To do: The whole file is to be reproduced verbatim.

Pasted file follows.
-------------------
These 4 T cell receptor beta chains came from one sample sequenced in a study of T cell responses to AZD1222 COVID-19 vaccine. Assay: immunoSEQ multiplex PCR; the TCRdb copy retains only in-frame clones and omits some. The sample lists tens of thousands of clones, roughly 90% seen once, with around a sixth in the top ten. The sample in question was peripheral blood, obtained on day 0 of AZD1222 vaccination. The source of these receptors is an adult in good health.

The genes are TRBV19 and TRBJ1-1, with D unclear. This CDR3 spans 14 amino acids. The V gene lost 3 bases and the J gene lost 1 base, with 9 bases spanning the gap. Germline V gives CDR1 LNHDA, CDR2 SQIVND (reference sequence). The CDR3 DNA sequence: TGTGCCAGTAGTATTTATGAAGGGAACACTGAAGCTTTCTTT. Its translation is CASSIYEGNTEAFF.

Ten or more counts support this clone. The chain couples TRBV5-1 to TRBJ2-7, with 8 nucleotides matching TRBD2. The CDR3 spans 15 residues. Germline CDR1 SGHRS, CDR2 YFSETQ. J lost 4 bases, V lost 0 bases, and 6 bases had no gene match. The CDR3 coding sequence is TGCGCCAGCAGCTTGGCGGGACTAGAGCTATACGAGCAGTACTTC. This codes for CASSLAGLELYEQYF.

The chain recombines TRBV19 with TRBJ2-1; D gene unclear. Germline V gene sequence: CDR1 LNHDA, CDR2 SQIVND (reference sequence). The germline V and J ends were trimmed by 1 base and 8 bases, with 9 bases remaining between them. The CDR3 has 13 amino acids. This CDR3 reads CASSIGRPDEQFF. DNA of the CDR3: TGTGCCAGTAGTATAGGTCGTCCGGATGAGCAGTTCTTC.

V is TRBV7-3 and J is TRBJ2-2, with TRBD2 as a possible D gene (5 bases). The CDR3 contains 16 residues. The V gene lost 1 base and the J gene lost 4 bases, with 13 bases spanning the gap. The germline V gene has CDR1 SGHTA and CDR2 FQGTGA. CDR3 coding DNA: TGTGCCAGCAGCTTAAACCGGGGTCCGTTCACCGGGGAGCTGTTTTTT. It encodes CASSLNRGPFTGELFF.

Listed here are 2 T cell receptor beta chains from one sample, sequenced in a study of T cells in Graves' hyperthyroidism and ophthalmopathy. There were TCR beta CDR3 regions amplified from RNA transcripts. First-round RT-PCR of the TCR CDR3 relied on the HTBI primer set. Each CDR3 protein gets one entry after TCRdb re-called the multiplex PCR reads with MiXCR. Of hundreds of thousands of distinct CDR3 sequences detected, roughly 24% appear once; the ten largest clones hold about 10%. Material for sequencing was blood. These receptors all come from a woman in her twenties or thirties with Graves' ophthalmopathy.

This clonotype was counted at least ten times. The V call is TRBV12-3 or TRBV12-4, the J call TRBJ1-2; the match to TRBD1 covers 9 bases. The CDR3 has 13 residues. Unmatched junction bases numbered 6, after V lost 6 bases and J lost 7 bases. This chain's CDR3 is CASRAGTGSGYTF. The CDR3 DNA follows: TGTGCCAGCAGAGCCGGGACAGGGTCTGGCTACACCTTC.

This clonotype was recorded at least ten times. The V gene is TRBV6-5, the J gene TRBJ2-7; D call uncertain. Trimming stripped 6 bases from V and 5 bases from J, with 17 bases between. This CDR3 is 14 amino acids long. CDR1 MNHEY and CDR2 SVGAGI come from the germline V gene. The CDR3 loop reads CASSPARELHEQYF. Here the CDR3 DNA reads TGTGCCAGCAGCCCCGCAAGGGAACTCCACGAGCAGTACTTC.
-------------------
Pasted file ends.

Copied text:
These 4 T cell receptor beta chains came from one sample sequenced in a study of T cell responses to AZD1222 COVID-19 vaccine. Assay: immunoSEQ multiplex PCR; the TCRdb copy retains only in-frame clones and omits some. The sample lists tens of thousands of clones, roughly 90% seen once, with around a sixth in the top ten. The sample in question was peripheral blood, obtained on day 0 of AZD1222 vaccination. The source of these receptors is an adult in good health.

The genes are TRBV19 and TRBJ1-1, with D unclear. This CDR3 spans 14 amino acids. The V gene lost 3 bases and the J gene lost 1 base, with 9 bases spanning the gap. Germline V gives CDR1 LNHDA, CDR2 SQIVND (reference sequence). The CDR3 DNA sequence: TGTGCCAGTAGTATTTATGAAGGGAACACTGAAGCTTTCTTT. Its translation is CASSIYEGNTEAFF.

Ten or more counts support this clone. The chain couples TRBV5-1 to TRBJ2-7, with 8 nucleotides matching TRBD2. The CDR3 spans 15 residues. Germline CDR1 SGHRS, CDR2 YFSETQ. J lost 4 bases, V lost 0 bases, and 6 bases had no gene match. The CDR3 coding sequence is TGCGCCAGCAGCTTGGCGGGACTAGAGCTATACGAGCAGTACTTC. This codes for CASSLAGLELYEQYF.

The chain recombines TRBV19 with TRBJ2-1; D gene unclear. Germline V gene sequence: CDR1 LNHDA, CDR2 SQIVND (reference sequence). The germline V and J ends were trimmed by 1 base and 8 bases, with 9 bases remaining between them. The CDR3 has 13 amino acids. This CDR3 reads CASSIGRPDEQFF. DNA of the CDR3: TGTGCCAGTAGTATAGGTCGTCCGGATGAGCAGTTCTTC.

V is TRBV7-3 and J is TRBJ2-2, with TRBD2 as a possible D gene (5 bases). The CDR3 contains 16 residues. The V gene lost 1 base and the J gene lost 4 bases, with 13 bases spanning the gap. The germline V gene has CDR1 SGHTA and CDR2 FQGTGA. CDR3 coding DNA: TGTGCCAGCAGCTTAAACCGGGGTCCGTTCACCGGGGAGCTGTTTTTT. It encodes CASSLNRGPFTGELFF.

Listed here are 2 T cell receptor beta chains from one sample, sequenced in a study of T cells in Graves' hyperthyroidism and ophthalmopathy. There were TCR beta CDR3 regions amplified from RNA transcripts. First-round RT-PCR of the TCR CDR3 relied on the HTBI primer set. Each CDR3 protein gets one entry after TCRdb re-called the multiplex PCR reads with MiXCR. Of hundreds of thousands of distinct CDR3 sequences detected, roughly 24% appear once; the ten largest clones hold about 10%. Material for sequencing was blood. These receptors all come from a woman in her twenties or thirties with Graves' ophthalmopathy.

This clonotype was counted at least ten times. The V call is TRBV12-3 or TRBV12-4, the J call TRBJ1-2; the match to TRBD1 covers 9 bases. The CDR3 has 13 residues. Unmatched junction bases numbered 6, after V lost 6 bases and J lost 7 bases. This chain's CDR3 is CASRAGTGSGYTF. The CDR3 DNA follows: TGTGCCAGCAGAGCCGGGACAGGGTCTGGCTACACCTTC.

This clonotype was recorded at least ten times. The V gene is TRBV6-5, the J gene TRBJ2-7; D call uncertain. Trimming stripped 6 bases from V and 5 bases from J, with 17 bases between. This CDR3 is 14 amino acids long. CDR1 MNHEY and CDR2 SVGAGI come from the germline V gene. The CDR3 loop reads CASSPARELHEQYF. Here the CDR3 DNA reads TGTGCCAGCAGCCCCGCAAGGGAACTCCACGAGCAGTACTTC.